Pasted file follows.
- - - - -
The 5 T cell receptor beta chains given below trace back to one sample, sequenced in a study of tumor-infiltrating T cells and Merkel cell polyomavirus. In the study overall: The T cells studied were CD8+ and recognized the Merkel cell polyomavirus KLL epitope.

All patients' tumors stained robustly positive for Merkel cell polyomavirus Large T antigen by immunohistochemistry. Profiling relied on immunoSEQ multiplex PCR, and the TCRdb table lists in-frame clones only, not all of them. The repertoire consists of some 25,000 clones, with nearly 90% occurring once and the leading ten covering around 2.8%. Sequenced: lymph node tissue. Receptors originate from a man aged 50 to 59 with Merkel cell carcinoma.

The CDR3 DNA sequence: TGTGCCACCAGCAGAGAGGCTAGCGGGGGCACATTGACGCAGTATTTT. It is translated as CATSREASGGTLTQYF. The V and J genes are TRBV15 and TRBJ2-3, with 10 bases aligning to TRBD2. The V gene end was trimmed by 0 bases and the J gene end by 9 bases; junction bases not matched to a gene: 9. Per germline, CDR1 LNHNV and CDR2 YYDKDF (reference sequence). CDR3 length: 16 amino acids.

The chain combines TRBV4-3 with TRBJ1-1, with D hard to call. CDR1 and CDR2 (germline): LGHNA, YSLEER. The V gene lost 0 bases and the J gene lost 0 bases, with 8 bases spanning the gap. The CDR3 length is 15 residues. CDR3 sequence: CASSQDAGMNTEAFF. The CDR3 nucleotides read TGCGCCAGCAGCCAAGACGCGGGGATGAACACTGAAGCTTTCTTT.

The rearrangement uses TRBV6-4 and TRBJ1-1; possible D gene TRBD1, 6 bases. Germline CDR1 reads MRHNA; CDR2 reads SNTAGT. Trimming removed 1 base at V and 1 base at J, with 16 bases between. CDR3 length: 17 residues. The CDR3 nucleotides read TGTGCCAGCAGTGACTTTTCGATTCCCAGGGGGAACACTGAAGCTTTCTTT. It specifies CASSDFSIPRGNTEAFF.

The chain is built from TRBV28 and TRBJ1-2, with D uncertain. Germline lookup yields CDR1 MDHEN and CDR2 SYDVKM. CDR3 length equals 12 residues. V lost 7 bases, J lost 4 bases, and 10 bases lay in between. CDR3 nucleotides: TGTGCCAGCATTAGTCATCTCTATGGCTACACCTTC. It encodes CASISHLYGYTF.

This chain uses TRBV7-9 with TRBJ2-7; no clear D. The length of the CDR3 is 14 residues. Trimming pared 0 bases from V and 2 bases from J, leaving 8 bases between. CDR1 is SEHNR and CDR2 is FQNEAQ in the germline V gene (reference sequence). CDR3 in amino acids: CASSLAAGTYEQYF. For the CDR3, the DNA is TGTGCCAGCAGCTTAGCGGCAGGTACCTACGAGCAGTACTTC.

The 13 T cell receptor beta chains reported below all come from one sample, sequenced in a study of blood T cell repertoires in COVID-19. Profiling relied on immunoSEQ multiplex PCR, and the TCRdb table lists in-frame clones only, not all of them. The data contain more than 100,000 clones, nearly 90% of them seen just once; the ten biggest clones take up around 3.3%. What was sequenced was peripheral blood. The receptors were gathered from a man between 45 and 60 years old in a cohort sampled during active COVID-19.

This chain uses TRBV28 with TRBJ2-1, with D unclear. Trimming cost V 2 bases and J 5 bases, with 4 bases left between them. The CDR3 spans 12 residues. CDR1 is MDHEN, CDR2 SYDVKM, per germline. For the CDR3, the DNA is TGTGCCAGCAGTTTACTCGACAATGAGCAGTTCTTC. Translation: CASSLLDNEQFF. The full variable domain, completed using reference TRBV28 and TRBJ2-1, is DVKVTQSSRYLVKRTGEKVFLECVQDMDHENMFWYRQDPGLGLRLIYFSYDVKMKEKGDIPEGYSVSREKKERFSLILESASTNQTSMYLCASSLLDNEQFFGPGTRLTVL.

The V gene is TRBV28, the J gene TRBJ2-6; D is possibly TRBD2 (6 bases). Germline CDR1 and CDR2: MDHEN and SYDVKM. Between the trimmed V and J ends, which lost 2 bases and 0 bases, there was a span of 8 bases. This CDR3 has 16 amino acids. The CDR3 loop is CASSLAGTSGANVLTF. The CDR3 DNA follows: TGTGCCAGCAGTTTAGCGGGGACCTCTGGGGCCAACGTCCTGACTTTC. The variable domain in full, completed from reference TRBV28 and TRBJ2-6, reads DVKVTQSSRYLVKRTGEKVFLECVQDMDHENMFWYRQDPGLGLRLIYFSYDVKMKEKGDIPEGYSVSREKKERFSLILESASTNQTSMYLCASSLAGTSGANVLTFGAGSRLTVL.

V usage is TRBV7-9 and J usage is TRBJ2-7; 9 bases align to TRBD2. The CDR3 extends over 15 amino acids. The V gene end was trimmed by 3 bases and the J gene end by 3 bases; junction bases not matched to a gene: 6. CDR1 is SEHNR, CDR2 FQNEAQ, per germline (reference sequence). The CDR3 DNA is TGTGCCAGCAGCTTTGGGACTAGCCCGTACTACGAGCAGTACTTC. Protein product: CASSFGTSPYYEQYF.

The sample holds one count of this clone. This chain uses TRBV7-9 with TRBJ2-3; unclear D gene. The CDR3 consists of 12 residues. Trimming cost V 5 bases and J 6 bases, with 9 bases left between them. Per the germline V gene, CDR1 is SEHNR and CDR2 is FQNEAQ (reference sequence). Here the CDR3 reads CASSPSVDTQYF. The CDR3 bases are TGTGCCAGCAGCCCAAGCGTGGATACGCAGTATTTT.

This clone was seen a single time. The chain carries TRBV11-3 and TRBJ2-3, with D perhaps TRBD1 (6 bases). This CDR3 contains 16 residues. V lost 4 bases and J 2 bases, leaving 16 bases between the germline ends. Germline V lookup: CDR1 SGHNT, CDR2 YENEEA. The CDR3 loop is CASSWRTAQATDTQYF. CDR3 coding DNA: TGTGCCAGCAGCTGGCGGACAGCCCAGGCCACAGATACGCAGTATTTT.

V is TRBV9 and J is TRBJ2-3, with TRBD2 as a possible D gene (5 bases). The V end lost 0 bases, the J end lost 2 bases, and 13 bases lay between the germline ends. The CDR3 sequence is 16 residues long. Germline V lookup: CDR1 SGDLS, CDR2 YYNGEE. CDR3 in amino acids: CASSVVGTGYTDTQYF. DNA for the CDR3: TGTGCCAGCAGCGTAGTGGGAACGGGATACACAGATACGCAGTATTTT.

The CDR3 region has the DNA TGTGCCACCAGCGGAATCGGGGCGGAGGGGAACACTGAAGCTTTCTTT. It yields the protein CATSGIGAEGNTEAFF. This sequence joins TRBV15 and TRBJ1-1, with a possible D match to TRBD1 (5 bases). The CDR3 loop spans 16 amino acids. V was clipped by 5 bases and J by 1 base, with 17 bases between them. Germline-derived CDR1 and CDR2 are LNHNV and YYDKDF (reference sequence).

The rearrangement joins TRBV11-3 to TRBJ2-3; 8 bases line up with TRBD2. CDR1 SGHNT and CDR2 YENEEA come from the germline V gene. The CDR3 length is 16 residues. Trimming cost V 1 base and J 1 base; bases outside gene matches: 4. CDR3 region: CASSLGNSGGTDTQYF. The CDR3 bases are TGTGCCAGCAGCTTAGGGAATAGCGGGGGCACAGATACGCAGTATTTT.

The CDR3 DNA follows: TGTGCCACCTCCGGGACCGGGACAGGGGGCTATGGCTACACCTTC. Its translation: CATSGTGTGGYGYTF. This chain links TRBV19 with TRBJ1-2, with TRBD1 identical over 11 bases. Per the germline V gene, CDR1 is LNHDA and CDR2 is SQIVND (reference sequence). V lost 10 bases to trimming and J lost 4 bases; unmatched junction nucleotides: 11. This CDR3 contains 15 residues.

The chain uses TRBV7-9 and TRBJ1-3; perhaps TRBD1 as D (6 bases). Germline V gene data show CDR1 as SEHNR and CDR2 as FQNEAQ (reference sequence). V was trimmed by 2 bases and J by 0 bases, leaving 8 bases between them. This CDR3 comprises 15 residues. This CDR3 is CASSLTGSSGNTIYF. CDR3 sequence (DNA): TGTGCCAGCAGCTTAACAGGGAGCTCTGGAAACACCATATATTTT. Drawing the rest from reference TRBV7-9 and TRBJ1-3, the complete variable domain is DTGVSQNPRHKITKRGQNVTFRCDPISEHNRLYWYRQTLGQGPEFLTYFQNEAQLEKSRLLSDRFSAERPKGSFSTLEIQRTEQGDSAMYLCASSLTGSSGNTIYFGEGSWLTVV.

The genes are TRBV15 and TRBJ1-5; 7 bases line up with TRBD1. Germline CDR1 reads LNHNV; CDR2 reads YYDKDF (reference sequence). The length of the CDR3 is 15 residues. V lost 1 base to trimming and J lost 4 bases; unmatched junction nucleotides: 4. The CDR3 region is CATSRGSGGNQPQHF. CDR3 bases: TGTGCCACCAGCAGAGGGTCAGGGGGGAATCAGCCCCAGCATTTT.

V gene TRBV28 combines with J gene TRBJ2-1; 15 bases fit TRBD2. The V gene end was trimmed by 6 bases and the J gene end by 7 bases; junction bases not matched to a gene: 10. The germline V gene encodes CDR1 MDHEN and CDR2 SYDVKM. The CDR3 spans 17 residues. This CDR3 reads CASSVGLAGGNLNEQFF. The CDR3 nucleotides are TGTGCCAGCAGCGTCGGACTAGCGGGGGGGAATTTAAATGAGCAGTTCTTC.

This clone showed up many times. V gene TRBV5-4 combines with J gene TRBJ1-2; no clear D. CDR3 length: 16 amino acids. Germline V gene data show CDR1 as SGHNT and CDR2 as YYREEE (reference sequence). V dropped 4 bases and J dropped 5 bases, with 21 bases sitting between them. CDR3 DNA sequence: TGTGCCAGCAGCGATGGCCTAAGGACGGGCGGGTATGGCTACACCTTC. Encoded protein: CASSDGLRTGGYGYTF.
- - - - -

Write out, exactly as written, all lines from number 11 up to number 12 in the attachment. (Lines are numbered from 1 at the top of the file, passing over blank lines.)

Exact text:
V usage is TRBV7-9 and J usage is TRBJ2-7; 9 bases align to TRBD2. The CDR3 extends over 15 amino acids. The V gene end was trimmed by 3 bases and the J gene end by 3 bases; junction bases not matched to a gene: 6. CDR1 is SEHNR, CDR2 FQNEAQ, per germline (reference sequence). The CDR3 DNA is TGTGCCAGCAGCTTTGGGACTAGCCCGTACTACGAGCAGTACTTC. Protein product: CASSFGTSPYYEQYF.

The sample holds one count of this clone. This chain uses TRBV7-9 with TRBJ2-3; unclear D gene. The CDR3 consists of 12 residues. Trimming cost V 5 bases and J 6 bases, with 9 bases left between them. Per the germline V gene, CDR1 is SEHNR and CDR2 is FQNEAQ (reference sequence). Here the CDR3 reads CASSPSVDTQYF. The CDR3 bases are TGTGCCAGCAGCCCAAGCGTGGATACGCAGTATTTT.